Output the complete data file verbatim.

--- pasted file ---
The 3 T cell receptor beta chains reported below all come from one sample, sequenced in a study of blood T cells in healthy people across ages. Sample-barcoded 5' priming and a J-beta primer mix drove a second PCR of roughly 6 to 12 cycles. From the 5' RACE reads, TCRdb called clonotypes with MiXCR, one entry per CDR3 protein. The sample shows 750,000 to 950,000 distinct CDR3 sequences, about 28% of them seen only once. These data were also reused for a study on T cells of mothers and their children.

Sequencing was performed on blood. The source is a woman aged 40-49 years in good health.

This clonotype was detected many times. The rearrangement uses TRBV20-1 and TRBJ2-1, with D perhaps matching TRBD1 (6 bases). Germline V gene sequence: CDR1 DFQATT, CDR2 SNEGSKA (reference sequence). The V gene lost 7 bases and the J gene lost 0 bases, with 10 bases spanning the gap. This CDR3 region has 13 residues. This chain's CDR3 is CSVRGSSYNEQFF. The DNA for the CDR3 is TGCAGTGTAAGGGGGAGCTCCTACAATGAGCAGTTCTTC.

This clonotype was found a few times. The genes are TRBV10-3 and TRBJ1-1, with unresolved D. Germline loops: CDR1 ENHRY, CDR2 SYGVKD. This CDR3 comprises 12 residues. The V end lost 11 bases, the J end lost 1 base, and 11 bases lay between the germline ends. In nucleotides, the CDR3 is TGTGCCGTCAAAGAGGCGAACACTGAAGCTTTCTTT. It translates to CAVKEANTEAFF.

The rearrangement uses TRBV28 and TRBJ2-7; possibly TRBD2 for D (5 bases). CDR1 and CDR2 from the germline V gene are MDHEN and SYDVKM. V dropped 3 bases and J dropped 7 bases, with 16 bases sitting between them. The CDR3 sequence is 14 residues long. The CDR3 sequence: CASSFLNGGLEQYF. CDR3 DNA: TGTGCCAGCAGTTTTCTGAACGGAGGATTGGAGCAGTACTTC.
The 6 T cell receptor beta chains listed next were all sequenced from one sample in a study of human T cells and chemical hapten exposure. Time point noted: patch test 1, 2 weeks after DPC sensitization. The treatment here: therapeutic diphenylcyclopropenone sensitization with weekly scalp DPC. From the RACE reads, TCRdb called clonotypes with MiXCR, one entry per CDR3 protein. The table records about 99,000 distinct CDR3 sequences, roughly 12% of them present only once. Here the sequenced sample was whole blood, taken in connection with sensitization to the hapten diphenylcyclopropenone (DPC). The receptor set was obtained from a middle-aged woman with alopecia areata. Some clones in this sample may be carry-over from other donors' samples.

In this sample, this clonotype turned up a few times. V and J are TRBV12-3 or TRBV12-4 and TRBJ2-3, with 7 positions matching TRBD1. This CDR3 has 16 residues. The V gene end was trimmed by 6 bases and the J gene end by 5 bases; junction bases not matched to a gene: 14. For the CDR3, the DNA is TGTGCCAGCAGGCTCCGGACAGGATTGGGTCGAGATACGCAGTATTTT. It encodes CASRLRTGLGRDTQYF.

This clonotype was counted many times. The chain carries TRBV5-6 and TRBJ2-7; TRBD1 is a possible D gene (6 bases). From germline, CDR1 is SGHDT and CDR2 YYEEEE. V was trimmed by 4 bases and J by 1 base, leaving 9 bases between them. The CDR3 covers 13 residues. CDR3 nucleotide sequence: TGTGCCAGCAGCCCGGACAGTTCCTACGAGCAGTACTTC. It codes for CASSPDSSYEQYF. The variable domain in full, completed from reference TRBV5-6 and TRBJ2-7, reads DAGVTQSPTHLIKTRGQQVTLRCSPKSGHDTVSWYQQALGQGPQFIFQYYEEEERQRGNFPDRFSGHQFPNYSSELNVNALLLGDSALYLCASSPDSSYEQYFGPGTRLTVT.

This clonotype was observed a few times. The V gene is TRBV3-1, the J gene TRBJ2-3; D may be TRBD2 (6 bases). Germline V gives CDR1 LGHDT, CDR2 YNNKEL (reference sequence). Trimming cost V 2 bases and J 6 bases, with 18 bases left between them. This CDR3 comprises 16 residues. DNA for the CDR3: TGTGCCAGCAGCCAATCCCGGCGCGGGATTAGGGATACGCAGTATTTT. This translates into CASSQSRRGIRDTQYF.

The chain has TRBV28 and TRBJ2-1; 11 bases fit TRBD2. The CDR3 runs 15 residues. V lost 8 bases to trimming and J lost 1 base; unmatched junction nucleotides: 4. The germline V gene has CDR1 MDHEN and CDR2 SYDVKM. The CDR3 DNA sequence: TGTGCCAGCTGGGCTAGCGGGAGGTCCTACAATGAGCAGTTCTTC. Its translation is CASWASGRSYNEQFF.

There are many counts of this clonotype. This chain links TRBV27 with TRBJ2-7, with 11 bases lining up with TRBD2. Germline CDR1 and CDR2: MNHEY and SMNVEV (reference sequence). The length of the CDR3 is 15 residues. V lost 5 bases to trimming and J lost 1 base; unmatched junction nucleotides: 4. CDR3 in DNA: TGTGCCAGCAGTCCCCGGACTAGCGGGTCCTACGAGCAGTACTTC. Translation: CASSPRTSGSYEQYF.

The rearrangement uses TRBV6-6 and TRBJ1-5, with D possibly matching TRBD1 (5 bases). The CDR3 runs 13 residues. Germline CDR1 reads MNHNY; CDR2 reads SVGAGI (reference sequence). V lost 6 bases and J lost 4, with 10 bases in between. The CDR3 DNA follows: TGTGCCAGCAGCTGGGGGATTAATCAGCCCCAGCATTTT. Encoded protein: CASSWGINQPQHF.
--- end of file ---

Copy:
The 3 T cell receptor beta chains reported below all come from one sample, sequenced in a study of blood T cells in healthy people across ages. Sample-barcoded 5' priming and a J-beta primer mix drove a second PCR of roughly 6 to 12 cycles. From the 5' RACE reads, TCRdb called clonotypes with MiXCR, one entry per CDR3 protein. The sample shows 750,000 to 950,000 distinct CDR3 sequences, about 28% of them seen only once. These data were also reused for a study on T cells of mothers and their children.

Sequencing was performed on blood. The source is a woman aged 40-49 years in good health.

This clonotype was detected many times. The rearrangement uses TRBV20-1 and TRBJ2-1, with D perhaps matching TRBD1 (6 bases). Germline V gene sequence: CDR1 DFQATT, CDR2 SNEGSKA (reference sequence). The V gene lost 7 bases and the J gene lost 0 bases, with 10 bases spanning the gap. This CDR3 region has 13 residues. This chain's CDR3 is CSVRGSSYNEQFF. The DNA for the CDR3 is TGCAGTGTAAGGGGGAGCTCCTACAATGAGCAGTTCTTC.

This clonotype was found a few times. The genes are TRBV10-3 and TRBJ1-1, with unresolved D. Germline loops: CDR1 ENHRY, CDR2 SYGVKD. This CDR3 comprises 12 residues. The V end lost 11 bases, the J end lost 1 base, and 11 bases lay between the germline ends. In nucleotides, the CDR3 is TGTGCCGTCAAAGAGGCGAACACTGAAGCTTTCTTT. It translates to CAVKEANTEAFF.

The rearrangement uses TRBV28 and TRBJ2-7; possibly TRBD2 for D (5 bases). CDR1 and CDR2 from the germline V gene are MDHEN and SYDVKM. V dropped 3 bases and J dropped 7 bases, with 16 bases sitting between them. The CDR3 sequence is 14 residues long. The CDR3 sequence: CASSFLNGGLEQYF. CDR3 DNA: TGTGCCAGCAGTTTTCTGAACGGAGGATTGGAGCAGTACTTC.
The 6 T cell receptor beta chains listed next were all sequenced from one sample in a study of human T cells and chemical hapten exposure. Time point noted: patch test 1, 2 weeks after DPC sensitization. The treatment here: therapeutic diphenylcyclopropenone sensitization with weekly scalp DPC. From the RACE reads, TCRdb called clonotypes with MiXCR, one entry per CDR3 protein. The table records about 99,000 distinct CDR3 sequences, roughly 12% of them present only once. Here the sequenced sample was whole blood, taken in connection with sensitization to the hapten diphenylcyclopropenone (DPC). The receptor set was obtained from a middle-aged woman with alopecia areata. Some clones in this sample may be carry-over from other donors' samples.

In this sample, this clonotype turned up a few times. V and J are TRBV12-3 or TRBV12-4 and TRBJ2-3, with 7 positions matching TRBD1. This CDR3 has 16 residues. The V gene end was trimmed by 6 bases and the J gene end by 5 bases; junction bases not matched to a gene: 14. For the CDR3, the DNA is TGTGCCAGCAGGCTCCGGACAGGATTGGGTCGAGATACGCAGTATTTT. It encodes CASRLRTGLGRDTQYF.

This clonotype was counted many times. The chain carries TRBV5-6 and TRBJ2-7; TRBD1 is a possible D gene (6 bases). From germline, CDR1 is SGHDT and CDR2 YYEEEE. V was trimmed by 4 bases and J by 1 base, leaving 9 bases between them. The CDR3 covers 13 residues. CDR3 nucleotide sequence: TGTGCCAGCAGCCCGGACAGTTCCTACGAGCAGTACTTC. It codes for CASSPDSSYEQYF. The variable domain in full, completed from reference TRBV5-6 and TRBJ2-7, reads DAGVTQSPTHLIKTRGQQVTLRCSPKSGHDTVSWYQQALGQGPQFIFQYYEEEERQRGNFPDRFSGHQFPNYSSELNVNALLLGDSALYLCASSPDSSYEQYFGPGTRLTVT.

This clonotype was observed a few times. The V gene is TRBV3-1, the J gene TRBJ2-3; D may be TRBD2 (6 bases). Germline V gives CDR1 LGHDT, CDR2 YNNKEL (reference sequence). Trimming cost V 2 bases and J 6 bases, with 18 bases left between them. This CDR3 comprises 16 residues. DNA for the CDR3: TGTGCCAGCAGCCAATCCCGGCGCGGGATTAGGGATACGCAGTATTTT. This translates into CASSQSRRGIRDTQYF.

The chain has TRBV28 and TRBJ2-1; 11 bases fit TRBD2. The CDR3 runs 15 residues. V lost 8 bases to trimming and J lost 1 base; unmatched junction nucleotides: 4. The germline V gene has CDR1 MDHEN and CDR2 SYDVKM. The CDR3 DNA sequence: TGTGCCAGCTGGGCTAGCGGGAGGTCCTACAATGAGCAGTTCTTC. Its translation is CASWASGRSYNEQFF.

There are many counts of this clonotype. This chain links TRBV27 with TRBJ2-7, with 11 bases lining up with TRBD2. Germline CDR1 and CDR2: MNHEY and SMNVEV (reference sequence). The length of the CDR3 is 15 residues. V lost 5 bases to trimming and J lost 1 base; unmatched junction nucleotides: 4. CDR3 in DNA: TGTGCCAGCAGTCCCCGGACTAGCGGGTCCTACGAGCAGTACTTC. Translation: CASSPRTSGSYEQYF.

The rearrangement uses TRBV6-6 and TRBJ1-5, with D possibly matching TRBD1 (5 bases). The CDR3 runs 13 residues. Germline CDR1 reads MNHNY; CDR2 reads SVGAGI (reference sequence). V lost 6 bases and J lost 4, with 10 bases in between. The CDR3 DNA follows: TGTGCCAGCAGCTGGGGGATTAATCAGCCCCAGCATTTT. Encoded protein: CASSWGINQPQHF.